What is Cognitive Behavioral Therapy (CBT)?
Cognitive behavioral therapy (CBT), is a type of psychotherapy.
In CBT, considered a type of talk therapy, a trained mental health professional therapist will guide you through each session.
The aim of cognitive behavioral therapy is to help you identify negative and unhealthy thoughts or behaviors.
By becoming more self aware of these negative behaviors, you can work to modify them in a more healthy and productive manner.
CBT thus helps you improve the way you approach difficult situations and helps you resolve these situations in a more healthy, productive manner.
CBT may be used alone as a treatment modality, or it can be used in conjunction with other therapies as well.
CBT is an efficacious modality in treating a wide breadth of mental health disorders.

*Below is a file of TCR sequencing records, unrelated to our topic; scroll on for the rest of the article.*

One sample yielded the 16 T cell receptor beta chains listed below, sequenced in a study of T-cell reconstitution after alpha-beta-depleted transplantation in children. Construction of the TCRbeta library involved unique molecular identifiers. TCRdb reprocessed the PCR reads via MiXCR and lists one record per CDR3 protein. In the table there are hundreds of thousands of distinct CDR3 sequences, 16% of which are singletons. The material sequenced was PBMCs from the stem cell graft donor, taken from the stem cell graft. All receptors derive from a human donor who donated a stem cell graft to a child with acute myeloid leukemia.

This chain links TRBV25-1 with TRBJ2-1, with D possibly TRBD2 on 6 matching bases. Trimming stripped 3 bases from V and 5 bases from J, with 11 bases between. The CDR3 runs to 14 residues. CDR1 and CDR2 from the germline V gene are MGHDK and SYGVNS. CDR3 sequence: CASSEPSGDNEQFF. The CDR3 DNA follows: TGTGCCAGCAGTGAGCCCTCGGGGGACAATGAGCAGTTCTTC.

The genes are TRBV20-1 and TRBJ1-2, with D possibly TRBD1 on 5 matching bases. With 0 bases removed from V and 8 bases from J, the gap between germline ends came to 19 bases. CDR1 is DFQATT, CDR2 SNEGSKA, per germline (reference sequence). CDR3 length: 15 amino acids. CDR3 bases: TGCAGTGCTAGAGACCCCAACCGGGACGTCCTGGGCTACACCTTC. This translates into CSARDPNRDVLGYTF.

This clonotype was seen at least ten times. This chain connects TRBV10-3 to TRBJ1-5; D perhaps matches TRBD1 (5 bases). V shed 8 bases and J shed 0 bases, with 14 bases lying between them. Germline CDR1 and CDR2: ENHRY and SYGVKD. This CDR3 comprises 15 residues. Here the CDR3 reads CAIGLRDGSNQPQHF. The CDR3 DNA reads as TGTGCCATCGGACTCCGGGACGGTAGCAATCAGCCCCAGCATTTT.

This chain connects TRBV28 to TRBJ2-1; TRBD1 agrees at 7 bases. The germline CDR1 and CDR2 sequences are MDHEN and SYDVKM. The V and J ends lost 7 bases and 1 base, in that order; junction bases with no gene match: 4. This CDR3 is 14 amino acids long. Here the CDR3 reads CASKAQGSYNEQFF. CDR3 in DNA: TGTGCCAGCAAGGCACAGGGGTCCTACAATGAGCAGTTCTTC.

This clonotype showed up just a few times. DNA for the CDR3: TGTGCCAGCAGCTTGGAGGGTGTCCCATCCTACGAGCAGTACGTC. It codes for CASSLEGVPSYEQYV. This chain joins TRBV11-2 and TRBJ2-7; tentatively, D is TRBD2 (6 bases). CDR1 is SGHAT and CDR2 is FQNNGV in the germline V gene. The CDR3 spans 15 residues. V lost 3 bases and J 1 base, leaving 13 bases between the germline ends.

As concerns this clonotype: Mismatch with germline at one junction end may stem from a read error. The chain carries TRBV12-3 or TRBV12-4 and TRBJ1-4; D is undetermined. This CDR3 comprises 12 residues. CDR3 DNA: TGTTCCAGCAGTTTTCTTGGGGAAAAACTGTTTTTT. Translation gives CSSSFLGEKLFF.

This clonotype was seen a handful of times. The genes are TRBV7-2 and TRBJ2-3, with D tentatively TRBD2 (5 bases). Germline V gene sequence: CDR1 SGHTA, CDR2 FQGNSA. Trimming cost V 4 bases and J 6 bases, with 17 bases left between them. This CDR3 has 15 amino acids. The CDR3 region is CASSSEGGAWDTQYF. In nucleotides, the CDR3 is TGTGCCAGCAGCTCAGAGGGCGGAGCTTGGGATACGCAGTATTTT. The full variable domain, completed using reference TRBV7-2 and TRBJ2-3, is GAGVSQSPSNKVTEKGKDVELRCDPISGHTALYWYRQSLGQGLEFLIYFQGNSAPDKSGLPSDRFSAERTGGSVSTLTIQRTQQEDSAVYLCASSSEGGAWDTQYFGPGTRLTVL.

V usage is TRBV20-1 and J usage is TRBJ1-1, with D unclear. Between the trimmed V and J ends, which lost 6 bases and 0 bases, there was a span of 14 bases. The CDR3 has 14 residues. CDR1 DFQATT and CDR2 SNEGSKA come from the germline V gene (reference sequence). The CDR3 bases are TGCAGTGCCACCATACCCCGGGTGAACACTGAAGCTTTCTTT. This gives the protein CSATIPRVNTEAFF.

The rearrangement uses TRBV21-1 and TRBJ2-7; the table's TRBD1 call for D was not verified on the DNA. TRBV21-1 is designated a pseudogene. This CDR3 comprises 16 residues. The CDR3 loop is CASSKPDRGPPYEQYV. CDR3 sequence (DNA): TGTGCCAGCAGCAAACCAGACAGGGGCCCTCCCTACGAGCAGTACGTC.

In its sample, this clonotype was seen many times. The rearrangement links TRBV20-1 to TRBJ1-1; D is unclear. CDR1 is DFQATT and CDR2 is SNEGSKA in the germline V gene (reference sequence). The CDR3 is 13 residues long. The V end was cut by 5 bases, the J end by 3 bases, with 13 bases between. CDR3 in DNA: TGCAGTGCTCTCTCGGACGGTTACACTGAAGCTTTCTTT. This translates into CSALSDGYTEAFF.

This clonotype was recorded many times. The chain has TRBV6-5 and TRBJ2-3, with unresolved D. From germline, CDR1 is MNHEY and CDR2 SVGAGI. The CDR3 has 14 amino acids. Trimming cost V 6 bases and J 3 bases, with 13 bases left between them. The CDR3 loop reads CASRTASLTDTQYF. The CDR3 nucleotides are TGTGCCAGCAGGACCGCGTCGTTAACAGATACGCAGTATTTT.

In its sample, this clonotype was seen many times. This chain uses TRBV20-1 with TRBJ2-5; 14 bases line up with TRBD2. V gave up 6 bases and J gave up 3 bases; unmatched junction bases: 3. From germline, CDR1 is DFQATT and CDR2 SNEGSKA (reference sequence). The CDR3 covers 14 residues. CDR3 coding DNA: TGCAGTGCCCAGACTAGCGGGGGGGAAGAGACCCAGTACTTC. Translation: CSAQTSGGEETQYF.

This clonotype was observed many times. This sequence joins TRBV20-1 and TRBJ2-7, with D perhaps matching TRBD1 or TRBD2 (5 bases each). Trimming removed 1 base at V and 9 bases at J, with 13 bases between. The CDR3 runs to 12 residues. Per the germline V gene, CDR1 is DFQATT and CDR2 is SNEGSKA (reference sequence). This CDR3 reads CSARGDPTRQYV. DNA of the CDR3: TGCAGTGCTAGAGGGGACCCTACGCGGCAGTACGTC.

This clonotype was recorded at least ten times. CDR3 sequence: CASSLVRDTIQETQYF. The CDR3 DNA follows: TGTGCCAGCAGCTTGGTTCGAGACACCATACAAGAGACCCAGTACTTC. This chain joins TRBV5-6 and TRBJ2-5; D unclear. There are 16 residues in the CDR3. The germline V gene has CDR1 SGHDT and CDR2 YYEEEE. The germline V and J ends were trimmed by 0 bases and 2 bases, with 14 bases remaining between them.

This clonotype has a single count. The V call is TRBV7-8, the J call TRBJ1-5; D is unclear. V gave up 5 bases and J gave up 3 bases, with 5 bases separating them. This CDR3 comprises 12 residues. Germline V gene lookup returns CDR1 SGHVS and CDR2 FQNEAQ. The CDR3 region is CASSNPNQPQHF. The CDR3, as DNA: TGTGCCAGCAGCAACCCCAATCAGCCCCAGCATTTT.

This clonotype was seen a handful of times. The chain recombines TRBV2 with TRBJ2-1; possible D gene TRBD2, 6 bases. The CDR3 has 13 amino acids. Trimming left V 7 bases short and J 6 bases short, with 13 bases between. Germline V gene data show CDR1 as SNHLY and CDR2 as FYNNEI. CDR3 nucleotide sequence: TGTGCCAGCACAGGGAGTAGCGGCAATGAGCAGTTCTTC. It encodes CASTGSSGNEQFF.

Some examples in which CBT may be used include, depression, post-traumatic stress disorder, anxiety, or eating disorders.
However, individuals do not need to have a mental health disorder in order to benefit from CBT.
CBT is also an effective treatment to help individuals learn improved coping mechanisms and may be applied to help people manage stressors they may encounter on a day to day basis.
Why use CBT?
Cognitive behavioral therapy is used to treat a wide breadth of disorders and issues.
CBT is a commonly used form of psychotherapy in practice as it can help individuals learn to quickly and efficiently identify issues and then learn to cope with the challenge.
In general, CBT is needed in fewer sessions than other forms of therapy.
Mental health disorders that may be treated either solely with CBT, or in conjunction with other treatments, include:
- Anxiety disorders
- Post-traumatic stress disorder (PTSD)
- Sleep disorders
- Eating disorders
- Obsessive-compulsive disorder (OCD)
- Substance use disorders
- Bipolar disorders
- Sexual disorders